Age, Sex, and Urbanicity Contribute to Telemedicine Use in Cancer Practices During COVID-19

Less medically complex patients with cancer are more likely to use telemedicine services, according to new study results.

Data collected from a retrospective, observational study for oncology care during the COVID-19 pandemic in New England found that telemedicine use in patients with cancer varied on the basis of multiple factors, including age, sex, urbanicity, and past medical history.1

The study evaluatedtelemedicine use through the Dartmouth-Hitchcock Dartmouth Cancer Center and its affiliates across New England. Investigators analyzed data from 102,349 visits by 19,280 patients during the set time frame, which included before and during the time of the COVID-19 pandemic. It was revealed that, essentially, no telemedicine oncology visits occurred during the period before the state-implemented lockdown on March 18, 2020. Telemedicine visits reached its precipice at 18%-26% of total visits during the lockdown period. Among all patients, 11,694 (61%) had in-person visits only, 6,721 (35%) switched from in-person to telemedicine visits, and 865 (4%) had telemedicine visits only.

Investigators obtained data from March 18, 2018 to March 31, 2021 on all hematology-oncology and radiation-oncology service line patient encounters. Investigators classified time frames into 4 stages, reflecting the public health measures implemented in New Hampshire. The first phase was called lockdown, which occurred from March 18, 2020, to April 30, 2020, then the transition phase, which involved eased restrictions for in-person care but before normal hospital operations happening in May 2020, the stabilization phase where new normal processes were in place from June to October 2020, and the second wave phase, designating the second uptick in COVID-19 cases and related processes from November 2020 to March 2021. The primary end points were indicators of visit modality meaning telemedicine vs in-person visits.

Investigators studied characteristics of patients including age, sex, and emergency or hospital visit within the previous 2 weeks. They also recorded patients’ history of chemotherapy, radiation, or surgery within the past year for treatment intensity. Rurality and urbanicity was classified based on the patient's mailing address on file.

With the most visits occurring during lockdown, 10% to 12% happened across the stabilization phase and slightly increased to 13% to 17% during the second wave. Video visits remained between 0% and 3% of all visits across pandemic phases, with a small increase in use as time progressed. Investigators focused on 13,431 patients in the stabilization phase data from June 1, 2020, to October 31, 2020. Of these patients in the stabilization phase, 10,301 (77%) had in-person visits only, 2,470 (18%) switched between in-person and telemedicine visits, and 660 (5%) had telemedicine visits only.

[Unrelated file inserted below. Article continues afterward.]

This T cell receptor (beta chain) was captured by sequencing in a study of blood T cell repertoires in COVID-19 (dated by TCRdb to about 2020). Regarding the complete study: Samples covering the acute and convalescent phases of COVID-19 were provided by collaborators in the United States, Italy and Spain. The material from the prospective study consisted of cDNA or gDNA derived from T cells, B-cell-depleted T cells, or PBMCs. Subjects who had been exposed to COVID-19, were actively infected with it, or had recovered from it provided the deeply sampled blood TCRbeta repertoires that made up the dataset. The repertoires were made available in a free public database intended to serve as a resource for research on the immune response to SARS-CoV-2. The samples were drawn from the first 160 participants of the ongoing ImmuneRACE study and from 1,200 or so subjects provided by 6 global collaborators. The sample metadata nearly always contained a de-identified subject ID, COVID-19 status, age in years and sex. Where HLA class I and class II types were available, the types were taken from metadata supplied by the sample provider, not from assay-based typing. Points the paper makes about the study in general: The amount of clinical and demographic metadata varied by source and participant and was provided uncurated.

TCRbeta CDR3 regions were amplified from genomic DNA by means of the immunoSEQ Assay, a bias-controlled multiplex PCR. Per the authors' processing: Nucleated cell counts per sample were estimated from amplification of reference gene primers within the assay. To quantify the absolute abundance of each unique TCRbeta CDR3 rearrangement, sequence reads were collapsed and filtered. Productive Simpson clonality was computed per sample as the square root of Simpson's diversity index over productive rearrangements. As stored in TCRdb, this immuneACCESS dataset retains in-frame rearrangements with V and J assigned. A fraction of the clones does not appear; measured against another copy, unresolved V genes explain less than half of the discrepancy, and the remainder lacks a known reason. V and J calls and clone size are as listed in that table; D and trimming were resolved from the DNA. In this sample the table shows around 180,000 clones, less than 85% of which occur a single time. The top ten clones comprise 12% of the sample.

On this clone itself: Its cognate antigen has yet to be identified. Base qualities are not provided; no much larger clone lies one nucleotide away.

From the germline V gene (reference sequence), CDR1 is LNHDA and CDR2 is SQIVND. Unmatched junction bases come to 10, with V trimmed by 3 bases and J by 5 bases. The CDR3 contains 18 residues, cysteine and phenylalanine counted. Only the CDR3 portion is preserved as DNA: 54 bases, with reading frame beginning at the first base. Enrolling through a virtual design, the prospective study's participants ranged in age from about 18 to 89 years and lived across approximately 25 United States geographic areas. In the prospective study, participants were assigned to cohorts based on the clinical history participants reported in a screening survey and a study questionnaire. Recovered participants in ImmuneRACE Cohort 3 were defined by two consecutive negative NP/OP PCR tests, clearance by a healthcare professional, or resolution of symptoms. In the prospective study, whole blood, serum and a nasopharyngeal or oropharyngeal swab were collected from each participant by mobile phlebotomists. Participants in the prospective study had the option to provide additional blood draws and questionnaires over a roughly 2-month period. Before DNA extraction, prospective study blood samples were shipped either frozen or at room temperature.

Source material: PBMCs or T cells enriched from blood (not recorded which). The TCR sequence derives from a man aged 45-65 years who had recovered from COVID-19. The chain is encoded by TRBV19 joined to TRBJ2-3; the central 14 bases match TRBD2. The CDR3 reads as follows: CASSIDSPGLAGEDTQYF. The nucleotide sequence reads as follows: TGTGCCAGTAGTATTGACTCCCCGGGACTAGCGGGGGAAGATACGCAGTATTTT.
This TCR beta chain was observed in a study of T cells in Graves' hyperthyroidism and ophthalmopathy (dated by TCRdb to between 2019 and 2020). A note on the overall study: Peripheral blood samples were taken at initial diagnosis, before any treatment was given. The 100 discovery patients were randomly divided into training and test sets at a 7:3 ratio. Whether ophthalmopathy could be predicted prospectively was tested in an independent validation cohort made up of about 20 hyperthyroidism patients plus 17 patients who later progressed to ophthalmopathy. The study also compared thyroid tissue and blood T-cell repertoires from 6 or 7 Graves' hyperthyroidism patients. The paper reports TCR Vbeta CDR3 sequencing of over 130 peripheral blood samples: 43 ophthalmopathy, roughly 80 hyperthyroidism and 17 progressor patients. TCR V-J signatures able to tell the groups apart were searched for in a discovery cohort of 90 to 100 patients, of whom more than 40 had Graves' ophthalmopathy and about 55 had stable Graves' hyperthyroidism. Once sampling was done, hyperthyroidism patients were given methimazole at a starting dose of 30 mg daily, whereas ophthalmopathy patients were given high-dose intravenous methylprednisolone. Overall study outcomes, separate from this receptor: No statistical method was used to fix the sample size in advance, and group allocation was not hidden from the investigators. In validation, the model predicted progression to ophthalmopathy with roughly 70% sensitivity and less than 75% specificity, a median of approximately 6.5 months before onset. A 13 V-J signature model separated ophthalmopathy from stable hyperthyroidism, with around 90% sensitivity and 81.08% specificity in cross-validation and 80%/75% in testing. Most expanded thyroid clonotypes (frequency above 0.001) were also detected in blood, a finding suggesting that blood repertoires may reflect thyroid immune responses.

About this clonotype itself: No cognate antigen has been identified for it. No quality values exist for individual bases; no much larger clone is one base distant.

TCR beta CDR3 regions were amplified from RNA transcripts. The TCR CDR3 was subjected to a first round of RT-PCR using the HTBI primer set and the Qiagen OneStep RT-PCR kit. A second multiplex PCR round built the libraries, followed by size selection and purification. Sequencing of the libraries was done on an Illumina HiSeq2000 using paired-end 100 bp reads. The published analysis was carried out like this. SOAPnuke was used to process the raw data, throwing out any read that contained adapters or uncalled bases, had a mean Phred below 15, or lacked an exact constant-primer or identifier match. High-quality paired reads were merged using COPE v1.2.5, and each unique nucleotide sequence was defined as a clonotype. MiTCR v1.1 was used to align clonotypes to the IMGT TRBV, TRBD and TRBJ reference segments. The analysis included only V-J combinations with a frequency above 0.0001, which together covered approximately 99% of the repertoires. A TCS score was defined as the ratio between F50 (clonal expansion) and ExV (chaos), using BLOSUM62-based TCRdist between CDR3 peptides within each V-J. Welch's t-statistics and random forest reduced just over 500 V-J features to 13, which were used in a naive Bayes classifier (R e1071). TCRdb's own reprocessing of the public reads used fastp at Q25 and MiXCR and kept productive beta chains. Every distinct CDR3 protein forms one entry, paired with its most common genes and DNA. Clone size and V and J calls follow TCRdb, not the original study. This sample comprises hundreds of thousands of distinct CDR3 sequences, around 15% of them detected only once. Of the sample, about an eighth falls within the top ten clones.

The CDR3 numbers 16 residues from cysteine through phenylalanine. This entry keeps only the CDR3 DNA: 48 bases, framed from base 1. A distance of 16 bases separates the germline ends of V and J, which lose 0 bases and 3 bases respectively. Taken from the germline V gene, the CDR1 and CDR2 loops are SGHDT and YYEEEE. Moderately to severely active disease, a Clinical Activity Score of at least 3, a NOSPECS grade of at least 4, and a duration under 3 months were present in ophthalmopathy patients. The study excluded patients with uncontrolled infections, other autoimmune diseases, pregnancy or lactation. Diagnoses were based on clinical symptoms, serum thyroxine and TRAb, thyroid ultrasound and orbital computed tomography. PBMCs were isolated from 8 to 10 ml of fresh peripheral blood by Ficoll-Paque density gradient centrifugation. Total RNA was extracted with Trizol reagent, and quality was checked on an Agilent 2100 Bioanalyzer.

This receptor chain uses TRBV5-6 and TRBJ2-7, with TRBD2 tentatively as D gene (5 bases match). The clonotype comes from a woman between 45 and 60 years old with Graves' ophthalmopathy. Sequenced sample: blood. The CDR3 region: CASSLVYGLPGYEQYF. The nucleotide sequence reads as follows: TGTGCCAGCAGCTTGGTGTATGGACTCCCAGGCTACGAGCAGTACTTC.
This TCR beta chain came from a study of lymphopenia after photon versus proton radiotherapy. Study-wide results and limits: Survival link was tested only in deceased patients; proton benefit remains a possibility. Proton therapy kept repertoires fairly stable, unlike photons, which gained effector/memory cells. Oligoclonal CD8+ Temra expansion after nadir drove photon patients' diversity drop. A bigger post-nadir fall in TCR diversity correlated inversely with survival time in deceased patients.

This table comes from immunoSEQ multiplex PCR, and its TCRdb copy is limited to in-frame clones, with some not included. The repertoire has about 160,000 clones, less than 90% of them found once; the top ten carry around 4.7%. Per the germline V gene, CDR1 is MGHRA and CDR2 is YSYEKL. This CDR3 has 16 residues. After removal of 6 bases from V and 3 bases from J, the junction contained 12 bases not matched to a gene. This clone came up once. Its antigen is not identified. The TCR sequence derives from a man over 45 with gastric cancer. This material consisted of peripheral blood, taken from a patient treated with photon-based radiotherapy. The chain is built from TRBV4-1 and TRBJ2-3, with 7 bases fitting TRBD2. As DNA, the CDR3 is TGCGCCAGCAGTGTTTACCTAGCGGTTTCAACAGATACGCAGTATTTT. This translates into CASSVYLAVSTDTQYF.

Patient characteristics measured showed 83% of patients were between age 45 and 84 years, 57% were female, 95% self-identified as White, and 95% self-identified non-Hispanic. Most patients lived in a rural environment, and 29% of patients resided in an urban environment.Medicaid was the primary payer for 6% of patients. One third of patients seen in the data set did not have a specific cancer diagnosis coded in association with their visit.

Every factor studied except for primary payer had effects on telemedicine use. During the lockdown and transition phases, telemedicine use increased among female patients (25.2%) vs men (18.2%) during the transition phase. This time also saw relatively lower use of telemedicine services among urban patients. Patients less than 45 years of age and patients older than 85 years of age increased telemedicine use after the lockdown phase, with significant differences occurring in the second wave phase. Patients in an urban setting were found using more telemedicine services during the stabilization and second wave phases, with a high of 23.8% during the second wave. Rural patients had telemedicine rates between 8% and 13% during this time.Patients with higher occurrence of surgery, chemotherapy, radiation, ER visits, or hospital admissions in the previous year were less likely to have a telemedicine visit compared with patients without such indicators. Investigators saw differences as large as 26.7% for patients who have had radiation therapy vs patients who have not—15.0% in the past year during the transition phase.

These data reveal that less medically complex patients with cancer are more likely to use telemedicine services. Nonmedical patient characteristics was also attributed to variation in telemedicine use, such as age, sex, and location.No notable differences were observed related to payer. These variables and their correlated effects suggest room for standardization of care and improved access to telemedicine.

REFERENCE

Mackwood MB, Tosteson TD, Alford-Teaster JA, et al. Factors influencing telemedicine use at a northern new england cancer center during the COVID-19 pandemic. Published online April 21, 2022. JCO Oncol Pract. 2022;OP2100750. doi:10.1200/OP.21.00750